While sections 151 to 153 were concerned with summary proceedings and offences committed by bodies corporate and unincorporated associations, section 154 required the courts to notify the commission of the conviction of any person under the provisions of the Act, or under any other enactment relating to elections. Such notifications were designed to enable the commission to check whether a person registered as a party’s treasurer, as the treasurer of an accounting unit or as a deputy treasurer was disbarred from holding such office.

In a nutshell, those are the powers and sanctions that the commission enjoys. The Committee on Standards in Public Life summarised them in its report and concluded that the only sanction available to the commission where parties did not comply with the legislation was to name and shame or, if the offence was sufficiently serious, to refer the matter to the Crown Prosecution Service. That has resulted in the commission seeming to be reluctant to refer matters to the CPS, because it may be disproportionate to prosecute such an offence and it would not be taken forward by the CPS on the basis that that was not in the public interest. That is the so-called compliance deficit. We have not yet got to the bottom of the further question, which is whether the unwillingness to prosecute is due the lack of legal powers or the lack of management initiative on the part of the Electoral Commission.

In the eight years since its inception, the commission has prosecuted only 29 people for crimes under the PPERA. Even then, only 23 of those ended with a conviction. The need to fill the perceived gap in sanctioning powers with a more proportionate penalty system was understood and the commission was one of its main advocates from the outset. In his 2006 submission to the Committee on Standards in Public Life, Peter Wardle, the chief executive of the commission, expressed just that idea:

“I think the question of administrative penalties is the other area we would be looking for change in the law.”

That was picked up by the Committee on Standards in Public Life, and it formed the basis of recommendation 7 in its report:

“The Government should consider introducing a system of financial penalties, with an appropriate appeal mechanism, that could be applied by the Electoral Commission for non-compliance with the regulatory requirements. Responsibility for prosecution... should continue to lie with the Crown Prosecution Service.”

The Bill therefore aims to provide the commission with a wider range of sanctions to enable it to be a more effective and robust regulator.

The sanctions are based on those recently set out in the Regulatory Enforcement and Sanctions Act 2008, which made provision for a wider range of administrative sanctions to be available to regulators, thereby giving them more options and greater flexibility. The provisions of clause 3 will give the commission new powers to apply a range of civil sanctions to offences committed under PPERA. The clause will substitute proposed new section 147 for the existing section 147 of PPERA. The new section 147 will insert new schedule 19B to the Act, as set out in schedule 2 of the Bill.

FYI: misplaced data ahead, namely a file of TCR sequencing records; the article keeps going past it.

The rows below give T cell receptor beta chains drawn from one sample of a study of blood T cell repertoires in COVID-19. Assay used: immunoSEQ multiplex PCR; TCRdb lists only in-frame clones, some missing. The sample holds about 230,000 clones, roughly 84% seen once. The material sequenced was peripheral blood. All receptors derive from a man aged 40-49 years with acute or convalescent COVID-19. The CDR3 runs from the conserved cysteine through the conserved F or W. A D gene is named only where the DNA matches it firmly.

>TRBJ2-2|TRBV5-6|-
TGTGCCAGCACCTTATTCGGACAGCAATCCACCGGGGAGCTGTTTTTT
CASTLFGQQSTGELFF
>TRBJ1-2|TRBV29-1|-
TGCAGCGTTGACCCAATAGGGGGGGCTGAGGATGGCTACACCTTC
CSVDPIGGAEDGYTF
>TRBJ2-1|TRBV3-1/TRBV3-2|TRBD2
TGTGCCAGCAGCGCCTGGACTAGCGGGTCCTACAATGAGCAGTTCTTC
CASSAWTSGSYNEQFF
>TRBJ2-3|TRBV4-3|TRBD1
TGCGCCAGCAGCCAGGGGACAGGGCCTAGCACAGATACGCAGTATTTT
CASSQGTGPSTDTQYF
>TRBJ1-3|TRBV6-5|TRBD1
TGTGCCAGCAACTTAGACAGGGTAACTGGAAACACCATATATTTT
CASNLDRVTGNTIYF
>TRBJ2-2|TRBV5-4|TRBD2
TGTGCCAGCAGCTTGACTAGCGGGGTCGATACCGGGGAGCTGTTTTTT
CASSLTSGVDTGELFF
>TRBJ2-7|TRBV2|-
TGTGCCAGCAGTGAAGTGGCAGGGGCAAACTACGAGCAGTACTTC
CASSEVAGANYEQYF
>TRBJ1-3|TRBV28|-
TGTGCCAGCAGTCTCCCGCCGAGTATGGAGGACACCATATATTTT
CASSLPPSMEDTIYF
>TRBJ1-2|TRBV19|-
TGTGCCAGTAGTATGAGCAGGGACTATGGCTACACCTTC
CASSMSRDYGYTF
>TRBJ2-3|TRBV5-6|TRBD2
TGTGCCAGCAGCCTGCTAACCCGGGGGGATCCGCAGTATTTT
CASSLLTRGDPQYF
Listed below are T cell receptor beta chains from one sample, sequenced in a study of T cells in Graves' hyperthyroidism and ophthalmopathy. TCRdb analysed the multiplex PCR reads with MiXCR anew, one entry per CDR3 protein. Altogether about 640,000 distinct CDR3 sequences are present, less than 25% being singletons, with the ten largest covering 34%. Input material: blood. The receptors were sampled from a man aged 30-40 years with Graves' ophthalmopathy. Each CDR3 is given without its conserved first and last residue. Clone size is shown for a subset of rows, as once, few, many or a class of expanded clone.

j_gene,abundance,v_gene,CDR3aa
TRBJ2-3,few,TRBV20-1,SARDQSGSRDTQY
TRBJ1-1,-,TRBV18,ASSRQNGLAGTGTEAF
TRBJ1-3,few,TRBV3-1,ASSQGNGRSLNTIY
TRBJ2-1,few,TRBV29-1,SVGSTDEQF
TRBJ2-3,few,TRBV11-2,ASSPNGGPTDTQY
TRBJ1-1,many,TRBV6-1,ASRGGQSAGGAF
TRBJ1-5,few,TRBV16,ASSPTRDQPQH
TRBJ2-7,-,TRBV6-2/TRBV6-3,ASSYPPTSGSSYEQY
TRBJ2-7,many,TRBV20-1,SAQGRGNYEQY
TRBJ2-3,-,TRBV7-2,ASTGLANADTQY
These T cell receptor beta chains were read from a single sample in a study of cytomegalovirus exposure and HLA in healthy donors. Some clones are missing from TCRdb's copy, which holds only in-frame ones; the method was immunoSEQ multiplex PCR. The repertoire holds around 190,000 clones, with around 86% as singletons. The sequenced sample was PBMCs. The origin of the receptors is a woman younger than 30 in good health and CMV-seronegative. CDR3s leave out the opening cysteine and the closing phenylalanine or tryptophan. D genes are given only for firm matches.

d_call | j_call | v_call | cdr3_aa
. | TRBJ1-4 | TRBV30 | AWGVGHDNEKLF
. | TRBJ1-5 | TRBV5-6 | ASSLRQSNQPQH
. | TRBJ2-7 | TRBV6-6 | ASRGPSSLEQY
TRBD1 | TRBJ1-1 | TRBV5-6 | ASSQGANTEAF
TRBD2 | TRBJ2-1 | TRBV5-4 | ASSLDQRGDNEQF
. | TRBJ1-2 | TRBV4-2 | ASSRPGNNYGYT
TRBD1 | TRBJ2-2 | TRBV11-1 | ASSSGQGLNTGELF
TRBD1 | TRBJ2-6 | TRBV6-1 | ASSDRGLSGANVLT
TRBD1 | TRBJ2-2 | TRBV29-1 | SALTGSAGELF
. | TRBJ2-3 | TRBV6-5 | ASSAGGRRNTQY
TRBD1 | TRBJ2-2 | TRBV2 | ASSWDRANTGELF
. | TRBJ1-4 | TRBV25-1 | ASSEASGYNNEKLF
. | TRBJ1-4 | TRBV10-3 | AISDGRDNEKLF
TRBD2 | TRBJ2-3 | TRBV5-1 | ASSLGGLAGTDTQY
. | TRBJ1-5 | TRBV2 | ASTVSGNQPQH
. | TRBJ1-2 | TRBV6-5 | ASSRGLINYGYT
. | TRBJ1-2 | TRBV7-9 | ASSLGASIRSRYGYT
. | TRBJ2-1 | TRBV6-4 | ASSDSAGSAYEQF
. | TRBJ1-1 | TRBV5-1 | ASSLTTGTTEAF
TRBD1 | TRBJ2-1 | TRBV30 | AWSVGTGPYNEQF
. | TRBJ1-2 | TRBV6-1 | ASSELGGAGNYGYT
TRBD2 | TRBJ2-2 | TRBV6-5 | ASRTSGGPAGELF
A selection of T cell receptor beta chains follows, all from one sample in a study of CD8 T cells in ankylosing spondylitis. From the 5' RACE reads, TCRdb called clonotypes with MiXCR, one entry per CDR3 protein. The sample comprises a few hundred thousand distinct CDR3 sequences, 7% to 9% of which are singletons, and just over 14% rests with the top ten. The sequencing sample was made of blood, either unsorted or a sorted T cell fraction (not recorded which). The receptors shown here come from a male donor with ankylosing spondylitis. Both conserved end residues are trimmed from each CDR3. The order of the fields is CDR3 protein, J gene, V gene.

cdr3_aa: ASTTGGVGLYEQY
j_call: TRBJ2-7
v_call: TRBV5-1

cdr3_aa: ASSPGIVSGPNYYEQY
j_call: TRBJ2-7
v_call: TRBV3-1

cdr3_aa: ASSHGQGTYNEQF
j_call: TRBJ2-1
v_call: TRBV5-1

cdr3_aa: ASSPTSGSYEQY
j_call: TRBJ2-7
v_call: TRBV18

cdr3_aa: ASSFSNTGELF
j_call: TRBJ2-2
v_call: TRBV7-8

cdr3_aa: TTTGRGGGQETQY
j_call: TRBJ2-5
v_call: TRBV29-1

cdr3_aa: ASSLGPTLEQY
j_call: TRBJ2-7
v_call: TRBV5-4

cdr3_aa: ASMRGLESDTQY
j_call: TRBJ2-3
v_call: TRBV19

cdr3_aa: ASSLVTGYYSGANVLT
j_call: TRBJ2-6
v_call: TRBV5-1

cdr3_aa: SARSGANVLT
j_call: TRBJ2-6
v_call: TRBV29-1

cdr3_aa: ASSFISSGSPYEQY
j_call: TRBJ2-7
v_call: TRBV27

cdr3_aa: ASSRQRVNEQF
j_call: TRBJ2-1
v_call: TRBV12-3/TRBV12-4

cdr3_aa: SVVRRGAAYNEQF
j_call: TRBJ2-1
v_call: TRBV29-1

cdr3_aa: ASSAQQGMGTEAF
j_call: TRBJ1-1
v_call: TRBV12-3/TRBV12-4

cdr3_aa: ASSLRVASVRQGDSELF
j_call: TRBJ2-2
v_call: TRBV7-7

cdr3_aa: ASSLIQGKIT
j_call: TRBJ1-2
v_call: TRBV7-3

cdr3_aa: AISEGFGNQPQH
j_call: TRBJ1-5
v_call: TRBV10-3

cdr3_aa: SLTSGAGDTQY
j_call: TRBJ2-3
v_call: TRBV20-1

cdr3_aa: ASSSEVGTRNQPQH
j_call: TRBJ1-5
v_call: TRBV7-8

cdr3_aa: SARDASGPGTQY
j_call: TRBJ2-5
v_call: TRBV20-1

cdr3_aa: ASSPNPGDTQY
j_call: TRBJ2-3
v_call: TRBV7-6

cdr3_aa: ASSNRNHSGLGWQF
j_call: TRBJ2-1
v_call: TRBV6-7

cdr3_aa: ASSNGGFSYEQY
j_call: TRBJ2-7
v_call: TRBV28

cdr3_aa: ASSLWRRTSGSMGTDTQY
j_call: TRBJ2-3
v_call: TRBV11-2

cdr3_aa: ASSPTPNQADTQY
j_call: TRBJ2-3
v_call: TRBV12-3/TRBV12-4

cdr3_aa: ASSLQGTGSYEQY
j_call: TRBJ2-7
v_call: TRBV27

The new schedule makes provision for the range of new civil sanctions available to the commission, which includes fixed monetary penalties, discretionary requirements, stop notices and enforcement undertakings. The new schedule goes on to explain when and how the commission can apply the sanctions and what appeal processes are available. I have reviewed the schedule in the run-up to today’s sitting—all 15 pages of it—and I must confess that it has left me unclear about what someone has to do to ensure that they do not become subject to one of its many sanctions.

When we come to the amendments, we must spare a thought for those volunteers in local party offices who will be the ones to implement these new legislative requirements and bear the full force of any penalty that might be incurred. Will they understand the new schedule? I hope so. It might be helpful if the Minister explains how he will ensure that they can understand it.

The commission, rather unsurprisingly, has welcomed the proposals and notes in its memorandum on the Bill that it believes

“the proposed changes to its investigation and sanctioning powers” will allow it to take

“proportionate enforcement action” within

“a well recognised framework of good regulatory practice.”

We support the general principle behind the new sanctioning powers that are to be given to the commission. It must be hoped that the new sanctions will allow it to fulfil its new role as regulator and monitor of party funding, both effectively and proportionately. I would, however, like to put some questions to the Minister on the provenance of those powers.

House of Commons Library research paper 0874 notes that the sanctions are based on those outlined in the Regulatory Enforcement and Sanctions Act 2008, as the Minister said. That Act has recently been enacted on the back of the Hampton review, which was commissioned by the Government in 2004, and the Macrory review of the following year. The Hampton review looked specifically at how the administrative burden of regulation on businesses could be reduced at the same time as preserving regulatory outcomes. It looked also at the work of 63 national regulators and 468 local authorities. Will the Minister address the question whether the commission was included as one of those who were consulted? I cannot see that it was, but the Minister may put me right.